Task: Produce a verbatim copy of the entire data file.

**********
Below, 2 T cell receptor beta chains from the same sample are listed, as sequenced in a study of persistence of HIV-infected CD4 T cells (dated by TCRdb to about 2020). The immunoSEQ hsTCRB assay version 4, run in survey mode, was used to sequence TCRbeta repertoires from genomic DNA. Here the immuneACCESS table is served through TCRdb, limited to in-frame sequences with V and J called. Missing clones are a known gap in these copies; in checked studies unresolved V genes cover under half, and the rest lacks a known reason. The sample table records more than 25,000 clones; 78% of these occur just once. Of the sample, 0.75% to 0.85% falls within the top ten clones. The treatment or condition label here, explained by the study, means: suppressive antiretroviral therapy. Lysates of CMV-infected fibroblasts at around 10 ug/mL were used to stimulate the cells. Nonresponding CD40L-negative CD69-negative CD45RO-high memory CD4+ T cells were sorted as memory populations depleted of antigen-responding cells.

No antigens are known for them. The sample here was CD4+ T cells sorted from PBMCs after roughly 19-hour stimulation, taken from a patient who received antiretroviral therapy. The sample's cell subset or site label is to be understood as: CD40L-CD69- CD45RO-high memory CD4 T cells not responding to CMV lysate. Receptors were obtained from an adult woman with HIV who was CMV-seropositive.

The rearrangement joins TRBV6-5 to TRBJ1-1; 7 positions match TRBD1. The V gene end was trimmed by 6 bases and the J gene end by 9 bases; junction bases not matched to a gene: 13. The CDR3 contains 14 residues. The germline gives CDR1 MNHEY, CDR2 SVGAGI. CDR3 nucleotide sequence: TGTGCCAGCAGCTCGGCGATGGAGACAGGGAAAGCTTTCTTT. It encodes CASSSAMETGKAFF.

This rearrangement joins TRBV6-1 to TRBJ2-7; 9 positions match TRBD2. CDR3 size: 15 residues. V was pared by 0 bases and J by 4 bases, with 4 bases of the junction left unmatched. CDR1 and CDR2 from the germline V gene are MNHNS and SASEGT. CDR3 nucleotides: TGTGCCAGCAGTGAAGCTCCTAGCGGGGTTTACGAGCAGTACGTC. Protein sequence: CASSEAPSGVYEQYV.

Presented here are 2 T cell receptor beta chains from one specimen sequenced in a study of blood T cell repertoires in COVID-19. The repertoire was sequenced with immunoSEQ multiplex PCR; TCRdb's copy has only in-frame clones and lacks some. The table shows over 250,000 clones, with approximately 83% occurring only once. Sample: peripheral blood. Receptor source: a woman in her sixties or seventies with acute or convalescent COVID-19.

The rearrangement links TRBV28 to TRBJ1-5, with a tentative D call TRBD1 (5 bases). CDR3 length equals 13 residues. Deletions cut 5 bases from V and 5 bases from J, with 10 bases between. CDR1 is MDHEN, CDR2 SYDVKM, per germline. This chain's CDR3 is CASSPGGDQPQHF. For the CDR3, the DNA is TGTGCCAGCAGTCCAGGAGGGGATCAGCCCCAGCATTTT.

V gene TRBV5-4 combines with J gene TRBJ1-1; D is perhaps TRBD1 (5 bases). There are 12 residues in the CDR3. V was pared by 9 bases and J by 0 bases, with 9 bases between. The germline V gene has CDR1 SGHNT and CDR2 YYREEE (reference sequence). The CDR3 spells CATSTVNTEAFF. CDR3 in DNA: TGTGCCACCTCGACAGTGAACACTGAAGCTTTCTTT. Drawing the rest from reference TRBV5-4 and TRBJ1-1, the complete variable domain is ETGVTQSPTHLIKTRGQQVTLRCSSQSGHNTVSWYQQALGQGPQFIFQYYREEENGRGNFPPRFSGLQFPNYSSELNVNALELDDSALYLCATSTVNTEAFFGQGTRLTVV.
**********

Below, 2 T cell receptor beta chains from the same sample are listed, as sequenced in a study of persistence of HIV-infected CD4 T cells (dated by TCRdb to about 2020). The immunoSEQ hsTCRB assay version 4, run in survey mode, was used to sequence TCRbeta repertoires from genomic DNA. Here the immuneACCESS table is served through TCRdb, limited to in-frame sequences with V and J called. Missing clones are a known gap in these copies; in checked studies unresolved V genes cover under half, and the rest lacks a known reason. The sample table records more than 25,000 clones; 78% of these occur just once. Of the sample, 0.75% to 0.85% falls within the top ten clones. The treatment or condition label here, explained by the study, means: suppressive antiretroviral therapy. Lysates of CMV-infected fibroblasts at around 10 ug/mL were used to stimulate the cells. Nonresponding CD40L-negative CD69-negative CD45RO-high memory CD4+ T cells were sorted as memory populations depleted of antigen-responding cells.

No antigens are known for them. The sample here was CD4+ T cells sorted from PBMCs after roughly 19-hour stimulation, taken from a patient who received antiretroviral therapy. The sample's cell subset or site label is to be understood as: CD40L-CD69- CD45RO-high memory CD4 T cells not responding to CMV lysate. Receptors were obtained from an adult woman with HIV who was CMV-seropositive.

The rearrangement joins TRBV6-5 to TRBJ1-1; 7 positions match TRBD1. The V gene end was trimmed by 6 bases and the J gene end by 9 bases; junction bases not matched to a gene: 13. The CDR3 contains 14 residues. The germline gives CDR1 MNHEY, CDR2 SVGAGI. CDR3 nucleotide sequence: TGTGCCAGCAGCTCGGCGATGGAGACAGGGAAAGCTTTCTTT. It encodes CASSSAMETGKAFF.

This rearrangement joins TRBV6-1 to TRBJ2-7; 9 positions match TRBD2. CDR3 size: 15 residues. V was pared by 0 bases and J by 4 bases, with 4 bases of the junction left unmatched. CDR1 and CDR2 from the germline V gene are MNHNS and SASEGT. CDR3 nucleotides: TGTGCCAGCAGTGAAGCTCCTAGCGGGGTTTACGAGCAGTACGTC. Protein sequence: CASSEAPSGVYEQYV.

Presented here are 2 T cell receptor beta chains from one specimen sequenced in a study of blood T cell repertoires in COVID-19. The repertoire was sequenced with immunoSEQ multiplex PCR; TCRdb's copy has only in-frame clones and lacks some. The table shows over 250,000 clones, with approximately 83% occurring only once. Sample: peripheral blood. Receptor source: a woman in her sixties or seventies with acute or convalescent COVID-19.

The rearrangement links TRBV28 to TRBJ1-5, with a tentative D call TRBD1 (5 bases). CDR3 length equals 13 residues. Deletions cut 5 bases from V and 5 bases from J, with 10 bases between. CDR1 is MDHEN, CDR2 SYDVKM, per germline. This chain's CDR3 is CASSPGGDQPQHF. For the CDR3, the DNA is TGTGCCAGCAGTCCAGGAGGGGATCAGCCCCAGCATTTT.

V gene TRBV5-4 combines with J gene TRBJ1-1; D is perhaps TRBD1 (5 bases). There are 12 residues in the CDR3. V was pared by 9 bases and J by 0 bases, with 9 bases between. The germline V gene has CDR1 SGHNT and CDR2 YYREEE (reference sequence). The CDR3 spells CATSTVNTEAFF. CDR3 in DNA: TGTGCCACCTCGACAGTGAACACTGAAGCTTTCTTT. Drawing the rest from reference TRBV5-4 and TRBJ1-1, the complete variable domain is ETGVTQSPTHLIKTRGQQVTLRCSSQSGHNTVSWYQQALGQGPQFIFQYYREEENGRGNFPPRFSGLQFPNYSSELNVNALELDDSALYLCATSTVNTEAFFGQGTRLTVV.